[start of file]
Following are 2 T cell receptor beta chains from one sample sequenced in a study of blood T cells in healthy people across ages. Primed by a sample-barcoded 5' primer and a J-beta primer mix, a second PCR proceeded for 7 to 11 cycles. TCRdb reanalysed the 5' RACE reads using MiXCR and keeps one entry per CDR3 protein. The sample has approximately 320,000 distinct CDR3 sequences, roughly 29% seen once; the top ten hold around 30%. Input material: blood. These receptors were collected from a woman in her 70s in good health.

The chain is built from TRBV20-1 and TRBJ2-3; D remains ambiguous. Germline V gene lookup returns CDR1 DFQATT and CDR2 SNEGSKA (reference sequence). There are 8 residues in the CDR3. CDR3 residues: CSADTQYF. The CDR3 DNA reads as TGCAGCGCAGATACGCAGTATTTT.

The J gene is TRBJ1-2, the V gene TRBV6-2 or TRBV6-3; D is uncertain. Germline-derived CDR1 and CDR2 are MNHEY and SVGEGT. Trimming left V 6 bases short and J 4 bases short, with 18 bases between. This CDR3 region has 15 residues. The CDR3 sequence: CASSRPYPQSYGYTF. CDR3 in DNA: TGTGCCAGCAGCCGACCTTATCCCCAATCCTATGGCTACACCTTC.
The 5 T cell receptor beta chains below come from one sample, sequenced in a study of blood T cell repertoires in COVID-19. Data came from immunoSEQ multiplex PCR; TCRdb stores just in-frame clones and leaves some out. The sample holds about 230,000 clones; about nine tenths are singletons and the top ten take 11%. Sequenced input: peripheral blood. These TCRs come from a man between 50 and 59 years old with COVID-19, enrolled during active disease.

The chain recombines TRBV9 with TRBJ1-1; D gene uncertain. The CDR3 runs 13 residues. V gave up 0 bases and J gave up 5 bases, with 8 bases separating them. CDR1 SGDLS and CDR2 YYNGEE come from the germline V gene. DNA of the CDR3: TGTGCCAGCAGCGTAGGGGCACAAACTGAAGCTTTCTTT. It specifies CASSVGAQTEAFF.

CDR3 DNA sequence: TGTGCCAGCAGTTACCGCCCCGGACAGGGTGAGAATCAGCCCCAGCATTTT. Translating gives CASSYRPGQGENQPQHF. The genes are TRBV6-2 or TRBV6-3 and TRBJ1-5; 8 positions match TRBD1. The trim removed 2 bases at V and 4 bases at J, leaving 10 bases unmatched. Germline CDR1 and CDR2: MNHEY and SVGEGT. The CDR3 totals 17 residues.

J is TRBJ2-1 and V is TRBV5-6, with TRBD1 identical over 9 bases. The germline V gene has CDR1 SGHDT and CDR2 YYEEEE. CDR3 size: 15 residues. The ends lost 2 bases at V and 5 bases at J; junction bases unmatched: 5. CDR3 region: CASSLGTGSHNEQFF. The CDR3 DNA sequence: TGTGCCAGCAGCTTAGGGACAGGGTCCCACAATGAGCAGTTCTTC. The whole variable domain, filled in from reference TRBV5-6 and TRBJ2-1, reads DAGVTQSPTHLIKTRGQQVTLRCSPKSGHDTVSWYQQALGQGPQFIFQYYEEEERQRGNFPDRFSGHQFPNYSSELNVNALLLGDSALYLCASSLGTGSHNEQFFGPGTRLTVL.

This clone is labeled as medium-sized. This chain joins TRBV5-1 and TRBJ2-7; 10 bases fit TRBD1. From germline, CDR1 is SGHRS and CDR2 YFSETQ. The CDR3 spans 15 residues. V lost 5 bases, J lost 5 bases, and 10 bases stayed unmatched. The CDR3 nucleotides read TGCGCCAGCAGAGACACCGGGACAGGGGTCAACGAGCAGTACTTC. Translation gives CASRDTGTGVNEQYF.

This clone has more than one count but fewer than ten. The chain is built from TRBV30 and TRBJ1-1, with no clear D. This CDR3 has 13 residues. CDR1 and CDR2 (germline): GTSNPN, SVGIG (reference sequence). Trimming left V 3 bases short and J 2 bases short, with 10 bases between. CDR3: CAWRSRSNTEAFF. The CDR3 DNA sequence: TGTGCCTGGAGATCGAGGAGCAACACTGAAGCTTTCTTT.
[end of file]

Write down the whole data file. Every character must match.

Following are 2 T cell receptor beta chains from one sample sequenced in a study of blood T cells in healthy people across ages. Primed by a sample-barcoded 5' primer and a J-beta primer mix, a second PCR proceeded for 7 to 11 cycles. TCRdb reanalysed the 5' RACE reads using MiXCR and keeps one entry per CDR3 protein. The sample has approximately 320,000 distinct CDR3 sequences, roughly 29% seen once; the top ten hold around 30%. Input material: blood. These receptors were collected from a woman in her 70s in good health.

The chain is built from TRBV20-1 and TRBJ2-3; D remains ambiguous. Germline V gene lookup returns CDR1 DFQATT and CDR2 SNEGSKA (reference sequence). There are 8 residues in the CDR3. CDR3 residues: CSADTQYF. The CDR3 DNA reads as TGCAGCGCAGATACGCAGTATTTT.

The J gene is TRBJ1-2, the V gene TRBV6-2 or TRBV6-3; D is uncertain. Germline-derived CDR1 and CDR2 are MNHEY and SVGEGT. Trimming left V 6 bases short and J 4 bases short, with 18 bases between. This CDR3 region has 15 residues. The CDR3 sequence: CASSRPYPQSYGYTF. CDR3 in DNA: TGTGCCAGCAGCCGACCTTATCCCCAATCCTATGGCTACACCTTC.
The 5 T cell receptor beta chains below come from one sample, sequenced in a study of blood T cell repertoires in COVID-19. Data came from immunoSEQ multiplex PCR; TCRdb stores just in-frame clones and leaves some out. The sample holds about 230,000 clones; about nine tenths are singletons and the top ten take 11%. Sequenced input: peripheral blood. These TCRs come from a man between 50 and 59 years old with COVID-19, enrolled during active disease.

The chain recombines TRBV9 with TRBJ1-1; D gene uncertain. The CDR3 runs 13 residues. V gave up 0 bases and J gave up 5 bases, with 8 bases separating them. CDR1 SGDLS and CDR2 YYNGEE come from the germline V gene. DNA of the CDR3: TGTGCCAGCAGCGTAGGGGCACAAACTGAAGCTTTCTTT. It specifies CASSVGAQTEAFF.

CDR3 DNA sequence: TGTGCCAGCAGTTACCGCCCCGGACAGGGTGAGAATCAGCCCCAGCATTTT. Translating gives CASSYRPGQGENQPQHF. The genes are TRBV6-2 or TRBV6-3 and TRBJ1-5; 8 positions match TRBD1. The trim removed 2 bases at V and 4 bases at J, leaving 10 bases unmatched. Germline CDR1 and CDR2: MNHEY and SVGEGT. The CDR3 totals 17 residues.

J is TRBJ2-1 and V is TRBV5-6, with TRBD1 identical over 9 bases. The germline V gene has CDR1 SGHDT and CDR2 YYEEEE. CDR3 size: 15 residues. The ends lost 2 bases at V and 5 bases at J; junction bases unmatched: 5. CDR3 region: CASSLGTGSHNEQFF. The CDR3 DNA sequence: TGTGCCAGCAGCTTAGGGACAGGGTCCCACAATGAGCAGTTCTTC. The whole variable domain, filled in from reference TRBV5-6 and TRBJ2-1, reads DAGVTQSPTHLIKTRGQQVTLRCSPKSGHDTVSWYQQALGQGPQFIFQYYEEEERQRGNFPDRFSGHQFPNYSSELNVNALLLGDSALYLCASSLGTGSHNEQFFGPGTRLTVL.

This clone is labeled as medium-sized. This chain joins TRBV5-1 and TRBJ2-7; 10 bases fit TRBD1. From germline, CDR1 is SGHRS and CDR2 YFSETQ. The CDR3 spans 15 residues. V lost 5 bases, J lost 5 bases, and 10 bases stayed unmatched. The CDR3 nucleotides read TGCGCCAGCAGAGACACCGGGACAGGGGTCAACGAGCAGTACTTC. Translation gives CASRDTGTGVNEQYF.

This clone has more than one count but fewer than ten. The chain is built from TRBV30 and TRBJ1-1, with no clear D. This CDR3 has 13 residues. CDR1 and CDR2 (germline): GTSNPN, SVGIG (reference sequence). Trimming left V 3 bases short and J 2 bases short, with 10 bases between. CDR3: CAWRSRSNTEAFF. The CDR3 DNA sequence: TGTGCCTGGAGATCGAGGAGCAACACTGAAGCTTTCTTT.